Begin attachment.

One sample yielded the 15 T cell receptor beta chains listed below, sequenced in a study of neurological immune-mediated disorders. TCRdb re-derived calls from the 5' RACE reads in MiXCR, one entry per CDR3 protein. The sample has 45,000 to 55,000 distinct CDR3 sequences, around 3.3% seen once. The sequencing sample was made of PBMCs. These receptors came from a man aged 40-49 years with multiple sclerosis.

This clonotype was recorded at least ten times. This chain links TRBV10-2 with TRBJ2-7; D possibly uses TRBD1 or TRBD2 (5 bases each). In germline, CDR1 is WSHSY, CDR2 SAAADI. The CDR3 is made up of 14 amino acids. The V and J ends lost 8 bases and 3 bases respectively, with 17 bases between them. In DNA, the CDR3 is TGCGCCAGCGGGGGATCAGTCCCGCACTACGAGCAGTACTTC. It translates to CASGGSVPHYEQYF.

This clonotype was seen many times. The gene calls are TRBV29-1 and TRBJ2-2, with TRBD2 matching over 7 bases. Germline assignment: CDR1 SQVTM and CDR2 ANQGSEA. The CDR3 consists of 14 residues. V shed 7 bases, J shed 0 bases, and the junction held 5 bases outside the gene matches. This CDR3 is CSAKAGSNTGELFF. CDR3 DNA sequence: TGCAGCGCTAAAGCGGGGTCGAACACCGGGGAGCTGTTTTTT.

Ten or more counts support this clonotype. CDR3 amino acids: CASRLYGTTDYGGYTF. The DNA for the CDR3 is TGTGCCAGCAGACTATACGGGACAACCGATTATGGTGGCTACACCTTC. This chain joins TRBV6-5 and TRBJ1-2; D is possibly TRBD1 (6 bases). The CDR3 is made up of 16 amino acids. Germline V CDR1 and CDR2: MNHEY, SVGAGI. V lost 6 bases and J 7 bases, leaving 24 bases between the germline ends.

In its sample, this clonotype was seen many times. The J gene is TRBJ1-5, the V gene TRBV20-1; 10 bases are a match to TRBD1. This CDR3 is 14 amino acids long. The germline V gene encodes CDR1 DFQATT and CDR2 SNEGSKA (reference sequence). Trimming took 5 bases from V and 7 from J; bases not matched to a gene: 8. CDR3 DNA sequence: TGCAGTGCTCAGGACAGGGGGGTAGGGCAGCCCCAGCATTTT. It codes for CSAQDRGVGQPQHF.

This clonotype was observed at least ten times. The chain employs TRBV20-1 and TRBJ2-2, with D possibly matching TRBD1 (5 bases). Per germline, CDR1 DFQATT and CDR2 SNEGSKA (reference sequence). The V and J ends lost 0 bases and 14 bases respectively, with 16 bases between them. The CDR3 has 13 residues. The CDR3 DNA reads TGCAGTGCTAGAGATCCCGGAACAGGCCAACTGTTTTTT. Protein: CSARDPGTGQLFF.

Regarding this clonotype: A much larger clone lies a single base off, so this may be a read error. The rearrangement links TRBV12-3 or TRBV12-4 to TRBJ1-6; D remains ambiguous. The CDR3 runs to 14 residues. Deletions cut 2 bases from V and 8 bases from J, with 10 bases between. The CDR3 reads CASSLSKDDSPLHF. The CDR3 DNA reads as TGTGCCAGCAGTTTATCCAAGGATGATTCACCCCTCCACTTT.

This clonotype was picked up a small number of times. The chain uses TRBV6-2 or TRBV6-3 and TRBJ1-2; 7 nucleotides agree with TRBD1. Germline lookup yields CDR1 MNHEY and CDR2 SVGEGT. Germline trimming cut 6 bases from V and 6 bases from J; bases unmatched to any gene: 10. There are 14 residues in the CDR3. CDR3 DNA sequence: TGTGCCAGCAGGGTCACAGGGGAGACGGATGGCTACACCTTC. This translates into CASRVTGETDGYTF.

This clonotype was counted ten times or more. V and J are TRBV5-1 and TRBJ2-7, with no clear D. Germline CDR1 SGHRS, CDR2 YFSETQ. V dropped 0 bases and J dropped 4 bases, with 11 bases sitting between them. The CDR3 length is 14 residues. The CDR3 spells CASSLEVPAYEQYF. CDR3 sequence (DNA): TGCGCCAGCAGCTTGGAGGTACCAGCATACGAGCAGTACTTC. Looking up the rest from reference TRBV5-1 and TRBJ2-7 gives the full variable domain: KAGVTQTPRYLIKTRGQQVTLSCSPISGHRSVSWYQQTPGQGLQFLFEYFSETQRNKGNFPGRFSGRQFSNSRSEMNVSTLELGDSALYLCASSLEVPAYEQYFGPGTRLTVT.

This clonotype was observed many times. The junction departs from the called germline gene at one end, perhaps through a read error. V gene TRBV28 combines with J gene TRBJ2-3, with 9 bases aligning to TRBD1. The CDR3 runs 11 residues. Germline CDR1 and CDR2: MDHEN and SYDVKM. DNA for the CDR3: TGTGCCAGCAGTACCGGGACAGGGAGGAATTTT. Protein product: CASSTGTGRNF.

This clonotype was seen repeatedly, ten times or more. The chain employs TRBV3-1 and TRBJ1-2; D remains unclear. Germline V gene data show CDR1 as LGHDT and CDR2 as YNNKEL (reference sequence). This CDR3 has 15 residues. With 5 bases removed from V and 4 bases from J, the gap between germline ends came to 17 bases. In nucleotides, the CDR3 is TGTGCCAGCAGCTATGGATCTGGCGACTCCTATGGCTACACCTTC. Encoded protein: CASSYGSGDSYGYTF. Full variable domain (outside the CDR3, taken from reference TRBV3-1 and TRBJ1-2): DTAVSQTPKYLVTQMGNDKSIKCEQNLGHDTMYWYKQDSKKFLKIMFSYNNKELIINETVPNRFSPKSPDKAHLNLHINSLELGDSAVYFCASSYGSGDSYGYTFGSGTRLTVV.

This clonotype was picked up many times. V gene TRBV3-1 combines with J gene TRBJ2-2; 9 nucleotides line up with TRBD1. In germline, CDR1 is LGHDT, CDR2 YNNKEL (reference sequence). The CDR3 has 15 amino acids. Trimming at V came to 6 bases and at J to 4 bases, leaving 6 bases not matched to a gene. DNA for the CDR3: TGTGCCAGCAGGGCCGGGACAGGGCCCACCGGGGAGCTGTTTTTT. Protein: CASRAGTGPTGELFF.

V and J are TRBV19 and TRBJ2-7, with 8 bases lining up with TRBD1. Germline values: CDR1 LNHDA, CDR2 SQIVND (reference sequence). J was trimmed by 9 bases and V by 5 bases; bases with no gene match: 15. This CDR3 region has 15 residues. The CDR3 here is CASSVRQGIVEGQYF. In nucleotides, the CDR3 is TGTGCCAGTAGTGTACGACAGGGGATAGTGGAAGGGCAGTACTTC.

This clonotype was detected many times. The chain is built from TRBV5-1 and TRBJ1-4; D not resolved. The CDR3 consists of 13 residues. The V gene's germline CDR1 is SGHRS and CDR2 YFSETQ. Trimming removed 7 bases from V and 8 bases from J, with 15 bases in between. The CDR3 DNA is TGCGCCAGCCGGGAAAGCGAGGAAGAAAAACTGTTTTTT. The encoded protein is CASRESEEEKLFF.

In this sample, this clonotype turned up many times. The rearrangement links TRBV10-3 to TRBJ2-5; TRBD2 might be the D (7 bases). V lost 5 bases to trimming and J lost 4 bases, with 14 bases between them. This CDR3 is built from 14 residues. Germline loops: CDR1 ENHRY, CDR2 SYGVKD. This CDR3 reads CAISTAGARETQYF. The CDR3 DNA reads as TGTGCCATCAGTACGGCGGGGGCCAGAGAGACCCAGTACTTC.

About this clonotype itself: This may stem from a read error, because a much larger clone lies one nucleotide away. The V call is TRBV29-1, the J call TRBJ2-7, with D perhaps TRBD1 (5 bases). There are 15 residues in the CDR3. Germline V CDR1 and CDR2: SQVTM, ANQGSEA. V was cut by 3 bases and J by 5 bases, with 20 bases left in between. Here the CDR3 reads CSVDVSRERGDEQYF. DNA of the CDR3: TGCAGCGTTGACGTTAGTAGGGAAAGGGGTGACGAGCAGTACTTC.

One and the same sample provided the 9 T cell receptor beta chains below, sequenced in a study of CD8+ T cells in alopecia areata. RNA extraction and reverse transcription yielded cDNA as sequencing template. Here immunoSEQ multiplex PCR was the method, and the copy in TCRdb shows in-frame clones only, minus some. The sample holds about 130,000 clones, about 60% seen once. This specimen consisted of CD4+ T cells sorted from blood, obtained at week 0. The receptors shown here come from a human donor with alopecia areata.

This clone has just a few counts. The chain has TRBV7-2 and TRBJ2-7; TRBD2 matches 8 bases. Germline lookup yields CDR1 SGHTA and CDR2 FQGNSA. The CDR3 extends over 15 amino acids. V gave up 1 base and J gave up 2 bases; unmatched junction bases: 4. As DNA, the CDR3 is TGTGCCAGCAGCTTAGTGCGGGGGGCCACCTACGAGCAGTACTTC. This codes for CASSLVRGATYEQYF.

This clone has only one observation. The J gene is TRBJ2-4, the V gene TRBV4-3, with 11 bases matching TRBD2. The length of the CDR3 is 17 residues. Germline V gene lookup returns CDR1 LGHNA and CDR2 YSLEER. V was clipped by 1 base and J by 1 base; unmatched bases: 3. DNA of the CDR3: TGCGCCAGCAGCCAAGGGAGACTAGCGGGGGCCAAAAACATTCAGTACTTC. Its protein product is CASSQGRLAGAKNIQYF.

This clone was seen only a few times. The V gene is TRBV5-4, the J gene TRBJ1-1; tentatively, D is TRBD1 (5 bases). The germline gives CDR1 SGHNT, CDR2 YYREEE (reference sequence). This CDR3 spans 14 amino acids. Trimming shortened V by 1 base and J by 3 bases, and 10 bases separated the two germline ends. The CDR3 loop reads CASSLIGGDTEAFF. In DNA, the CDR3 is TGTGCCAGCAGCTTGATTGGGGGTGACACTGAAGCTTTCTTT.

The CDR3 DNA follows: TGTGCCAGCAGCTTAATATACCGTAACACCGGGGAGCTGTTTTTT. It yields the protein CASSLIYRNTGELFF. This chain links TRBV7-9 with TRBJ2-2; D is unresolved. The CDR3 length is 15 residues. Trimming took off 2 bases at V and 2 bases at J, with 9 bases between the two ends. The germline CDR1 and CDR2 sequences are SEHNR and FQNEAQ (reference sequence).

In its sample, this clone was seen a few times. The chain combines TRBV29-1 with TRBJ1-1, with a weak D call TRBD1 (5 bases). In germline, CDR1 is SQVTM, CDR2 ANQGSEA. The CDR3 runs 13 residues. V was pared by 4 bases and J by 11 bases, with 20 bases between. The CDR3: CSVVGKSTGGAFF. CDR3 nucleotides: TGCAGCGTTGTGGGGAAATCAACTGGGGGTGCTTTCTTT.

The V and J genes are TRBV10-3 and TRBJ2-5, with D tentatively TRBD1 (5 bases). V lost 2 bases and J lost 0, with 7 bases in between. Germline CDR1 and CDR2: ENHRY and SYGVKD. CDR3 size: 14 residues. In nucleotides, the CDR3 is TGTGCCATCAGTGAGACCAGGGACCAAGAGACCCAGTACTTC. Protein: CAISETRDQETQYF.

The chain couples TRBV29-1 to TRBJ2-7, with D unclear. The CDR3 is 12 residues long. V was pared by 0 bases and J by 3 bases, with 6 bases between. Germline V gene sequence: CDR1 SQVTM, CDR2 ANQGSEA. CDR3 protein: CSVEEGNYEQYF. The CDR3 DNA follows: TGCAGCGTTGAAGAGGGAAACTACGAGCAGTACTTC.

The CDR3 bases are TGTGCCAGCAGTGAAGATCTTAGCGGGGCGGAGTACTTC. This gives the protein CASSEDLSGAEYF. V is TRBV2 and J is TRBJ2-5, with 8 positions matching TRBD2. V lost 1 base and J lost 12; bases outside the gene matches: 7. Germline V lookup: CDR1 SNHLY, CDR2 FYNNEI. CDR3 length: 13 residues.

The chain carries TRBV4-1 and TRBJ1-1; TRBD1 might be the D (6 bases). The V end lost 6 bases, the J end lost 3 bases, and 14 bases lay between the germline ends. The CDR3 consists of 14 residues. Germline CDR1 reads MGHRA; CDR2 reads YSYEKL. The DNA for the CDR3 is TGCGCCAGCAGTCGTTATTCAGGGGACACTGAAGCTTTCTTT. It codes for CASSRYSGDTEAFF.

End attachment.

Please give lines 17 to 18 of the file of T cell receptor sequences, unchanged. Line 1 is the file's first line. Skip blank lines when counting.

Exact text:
One and the same sample provided the 9 T cell receptor beta chains below, sequenced in a study of CD8+ T cells in alopecia areata. RNA extraction and reverse transcription yielded cDNA as sequencing template. Here immunoSEQ multiplex PCR was the method, and the copy in TCRdb shows in-frame clones only, minus some. The sample holds about 130,000 clones, about 60% seen once. This specimen consisted of CD4+ T cells sorted from blood, obtained at week 0. The receptors shown here come from a human donor with alopecia areata.

This clone has just a few counts. The chain has TRBV7-2 and TRBJ2-7; TRBD2 matches 8 bases. Germline lookup yields CDR1 SGHTA and CDR2 FQGNSA. The CDR3 extends over 15 amino acids. V gave up 1 base and J gave up 2 bases; unmatched junction bases: 4. As DNA, the CDR3 is TGTGCCAGCAGCTTAGTGCGGGGGGCCACCTACGAGCAGTACTTC. This codes for CASSLVRGATYEQYF.